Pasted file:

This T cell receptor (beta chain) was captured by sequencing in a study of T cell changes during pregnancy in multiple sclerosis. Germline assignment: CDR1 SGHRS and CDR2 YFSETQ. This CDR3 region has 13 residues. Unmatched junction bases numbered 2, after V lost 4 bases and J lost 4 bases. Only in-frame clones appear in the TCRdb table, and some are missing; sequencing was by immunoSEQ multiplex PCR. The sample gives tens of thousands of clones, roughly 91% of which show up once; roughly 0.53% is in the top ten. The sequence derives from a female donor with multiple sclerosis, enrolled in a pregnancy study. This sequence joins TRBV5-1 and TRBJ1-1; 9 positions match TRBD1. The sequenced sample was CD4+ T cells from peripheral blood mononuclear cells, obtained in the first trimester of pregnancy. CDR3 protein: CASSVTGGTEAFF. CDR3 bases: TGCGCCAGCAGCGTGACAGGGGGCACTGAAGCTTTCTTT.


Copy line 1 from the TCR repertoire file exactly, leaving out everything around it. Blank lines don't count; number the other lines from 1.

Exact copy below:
This T cell receptor (beta chain) was captured by sequencing in a study of T cell changes during pregnancy in multiple sclerosis. Germline assignment: CDR1 SGHRS and CDR2 YFSETQ. This CDR3 region has 13 residues. Unmatched junction bases numbered 2, after V lost 4 bases and J lost 4 bases. Only in-frame clones appear in the TCRdb table, and some are missing; sequencing was by immunoSEQ multiplex PCR. The sample gives tens of thousands of clones, roughly 91% of which show up once; roughly 0.53% is in the top ten. The sequence derives from a female donor with multiple sclerosis, enrolled in a pregnancy study. This sequence joins TRBV5-1 and TRBJ1-1; 9 positions match TRBD1. The sequenced sample was CD4+ T cells from peripheral blood mononuclear cells, obtained in the first trimester of pregnancy. CDR3 protein: CASSVTGGTEAFF. CDR3 bases: TGCGCCAGCAGCGTGACAGGGGGCACTGAAGCTTTCTTT.